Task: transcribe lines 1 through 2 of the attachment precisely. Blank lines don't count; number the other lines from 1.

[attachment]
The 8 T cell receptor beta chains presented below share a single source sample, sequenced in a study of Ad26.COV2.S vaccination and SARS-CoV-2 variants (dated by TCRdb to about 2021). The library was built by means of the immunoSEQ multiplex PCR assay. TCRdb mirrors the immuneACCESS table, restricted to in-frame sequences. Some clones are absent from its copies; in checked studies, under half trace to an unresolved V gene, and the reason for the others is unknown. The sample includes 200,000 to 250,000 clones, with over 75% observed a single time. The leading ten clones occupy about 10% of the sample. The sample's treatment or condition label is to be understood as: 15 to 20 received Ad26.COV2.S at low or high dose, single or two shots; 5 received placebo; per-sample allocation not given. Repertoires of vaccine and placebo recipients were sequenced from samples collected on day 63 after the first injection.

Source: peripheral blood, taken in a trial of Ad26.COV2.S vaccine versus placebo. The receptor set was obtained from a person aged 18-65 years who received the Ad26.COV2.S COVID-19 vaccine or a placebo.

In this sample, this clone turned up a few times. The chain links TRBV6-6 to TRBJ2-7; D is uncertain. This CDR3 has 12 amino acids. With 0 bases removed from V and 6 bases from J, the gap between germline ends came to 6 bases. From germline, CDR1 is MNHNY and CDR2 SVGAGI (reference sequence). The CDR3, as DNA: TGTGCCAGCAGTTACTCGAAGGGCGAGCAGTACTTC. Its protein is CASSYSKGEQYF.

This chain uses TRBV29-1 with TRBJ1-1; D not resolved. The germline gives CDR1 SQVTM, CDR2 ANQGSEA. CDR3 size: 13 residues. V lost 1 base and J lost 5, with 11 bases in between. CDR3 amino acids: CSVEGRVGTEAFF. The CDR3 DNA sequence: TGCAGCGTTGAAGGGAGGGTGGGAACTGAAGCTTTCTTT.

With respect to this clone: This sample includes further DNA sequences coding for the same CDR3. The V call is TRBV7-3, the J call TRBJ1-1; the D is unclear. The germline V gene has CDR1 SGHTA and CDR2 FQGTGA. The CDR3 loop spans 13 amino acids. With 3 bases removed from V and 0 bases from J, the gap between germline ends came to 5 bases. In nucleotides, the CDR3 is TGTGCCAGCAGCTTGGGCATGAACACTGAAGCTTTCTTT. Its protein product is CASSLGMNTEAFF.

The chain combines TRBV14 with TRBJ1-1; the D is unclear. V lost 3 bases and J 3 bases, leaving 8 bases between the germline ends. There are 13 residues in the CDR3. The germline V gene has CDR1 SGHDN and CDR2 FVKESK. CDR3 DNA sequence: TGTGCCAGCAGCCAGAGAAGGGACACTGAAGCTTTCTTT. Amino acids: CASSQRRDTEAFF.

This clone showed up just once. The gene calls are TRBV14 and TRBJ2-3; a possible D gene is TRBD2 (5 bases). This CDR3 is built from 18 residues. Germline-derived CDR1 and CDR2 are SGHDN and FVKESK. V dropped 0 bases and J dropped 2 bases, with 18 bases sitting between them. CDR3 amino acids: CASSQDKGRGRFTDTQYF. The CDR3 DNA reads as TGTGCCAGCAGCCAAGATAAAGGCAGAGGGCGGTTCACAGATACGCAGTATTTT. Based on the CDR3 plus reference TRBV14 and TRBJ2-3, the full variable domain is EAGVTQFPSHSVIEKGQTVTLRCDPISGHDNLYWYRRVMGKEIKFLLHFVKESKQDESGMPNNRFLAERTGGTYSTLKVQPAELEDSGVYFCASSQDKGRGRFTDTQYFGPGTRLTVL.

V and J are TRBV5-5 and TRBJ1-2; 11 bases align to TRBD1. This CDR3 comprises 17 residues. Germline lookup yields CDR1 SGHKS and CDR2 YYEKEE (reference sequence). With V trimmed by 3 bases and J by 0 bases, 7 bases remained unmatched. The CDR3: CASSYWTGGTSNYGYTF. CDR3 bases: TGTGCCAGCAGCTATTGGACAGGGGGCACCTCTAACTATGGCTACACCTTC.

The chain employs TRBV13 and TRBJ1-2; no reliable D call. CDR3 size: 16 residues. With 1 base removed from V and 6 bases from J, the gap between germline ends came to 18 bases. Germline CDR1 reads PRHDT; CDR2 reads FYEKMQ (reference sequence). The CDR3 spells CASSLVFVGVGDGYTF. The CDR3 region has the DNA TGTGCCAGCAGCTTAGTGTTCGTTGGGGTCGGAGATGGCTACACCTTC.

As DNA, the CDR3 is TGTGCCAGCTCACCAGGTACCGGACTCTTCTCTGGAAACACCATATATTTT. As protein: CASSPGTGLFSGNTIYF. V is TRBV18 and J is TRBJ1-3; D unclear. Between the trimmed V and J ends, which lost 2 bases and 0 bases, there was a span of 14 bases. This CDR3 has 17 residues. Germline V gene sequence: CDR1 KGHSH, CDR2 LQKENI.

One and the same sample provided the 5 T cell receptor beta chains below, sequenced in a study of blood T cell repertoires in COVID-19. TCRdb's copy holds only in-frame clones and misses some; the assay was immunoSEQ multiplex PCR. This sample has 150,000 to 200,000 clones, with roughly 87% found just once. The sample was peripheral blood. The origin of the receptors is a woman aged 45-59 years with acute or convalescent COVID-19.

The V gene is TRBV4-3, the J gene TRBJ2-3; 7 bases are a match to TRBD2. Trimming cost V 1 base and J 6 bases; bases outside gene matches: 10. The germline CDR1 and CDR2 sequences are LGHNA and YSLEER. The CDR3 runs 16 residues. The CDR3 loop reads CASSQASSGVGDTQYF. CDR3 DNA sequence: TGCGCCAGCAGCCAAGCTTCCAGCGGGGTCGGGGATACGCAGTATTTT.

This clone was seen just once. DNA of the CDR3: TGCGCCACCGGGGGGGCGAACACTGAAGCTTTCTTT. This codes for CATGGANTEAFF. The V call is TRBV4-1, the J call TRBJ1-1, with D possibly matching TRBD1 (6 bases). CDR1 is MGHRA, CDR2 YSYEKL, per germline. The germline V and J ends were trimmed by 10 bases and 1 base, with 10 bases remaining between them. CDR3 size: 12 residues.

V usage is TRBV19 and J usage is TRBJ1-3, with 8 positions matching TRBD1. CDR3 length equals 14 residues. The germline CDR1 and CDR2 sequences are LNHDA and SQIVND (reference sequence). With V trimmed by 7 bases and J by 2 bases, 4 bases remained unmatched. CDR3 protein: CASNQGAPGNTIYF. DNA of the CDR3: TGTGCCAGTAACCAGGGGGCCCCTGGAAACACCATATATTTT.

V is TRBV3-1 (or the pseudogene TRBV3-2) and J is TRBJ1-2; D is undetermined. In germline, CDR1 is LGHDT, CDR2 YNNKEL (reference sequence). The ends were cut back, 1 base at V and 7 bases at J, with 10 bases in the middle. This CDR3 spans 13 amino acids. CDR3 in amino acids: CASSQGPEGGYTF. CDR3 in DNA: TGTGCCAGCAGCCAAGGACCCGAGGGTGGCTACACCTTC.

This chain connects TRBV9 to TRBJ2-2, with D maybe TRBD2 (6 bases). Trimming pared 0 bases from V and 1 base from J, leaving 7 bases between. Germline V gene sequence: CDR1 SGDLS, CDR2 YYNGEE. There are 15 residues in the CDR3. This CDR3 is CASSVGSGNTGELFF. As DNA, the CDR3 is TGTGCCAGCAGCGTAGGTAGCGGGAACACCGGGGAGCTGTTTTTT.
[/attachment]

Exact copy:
The 8 T cell receptor beta chains presented below share a single source sample, sequenced in a study of Ad26.COV2.S vaccination and SARS-CoV-2 variants (dated by TCRdb to about 2021). The library was built by means of the immunoSEQ multiplex PCR assay. TCRdb mirrors the immuneACCESS table, restricted to in-frame sequences. Some clones are absent from its copies; in checked studies, under half trace to an unresolved V gene, and the reason for the others is unknown. The sample includes 200,000 to 250,000 clones, with over 75% observed a single time. The leading ten clones occupy about 10% of the sample. The sample's treatment or condition label is to be understood as: 15 to 20 received Ad26.COV2.S at low or high dose, single or two shots; 5 received placebo; per-sample allocation not given. Repertoires of vaccine and placebo recipients were sequenced from samples collected on day 63 after the first injection.

Source: peripheral blood, taken in a trial of Ad26.COV2.S vaccine versus placebo. The receptor set was obtained from a person aged 18-65 years who received the Ad26.COV2.S COVID-19 vaccine or a placebo.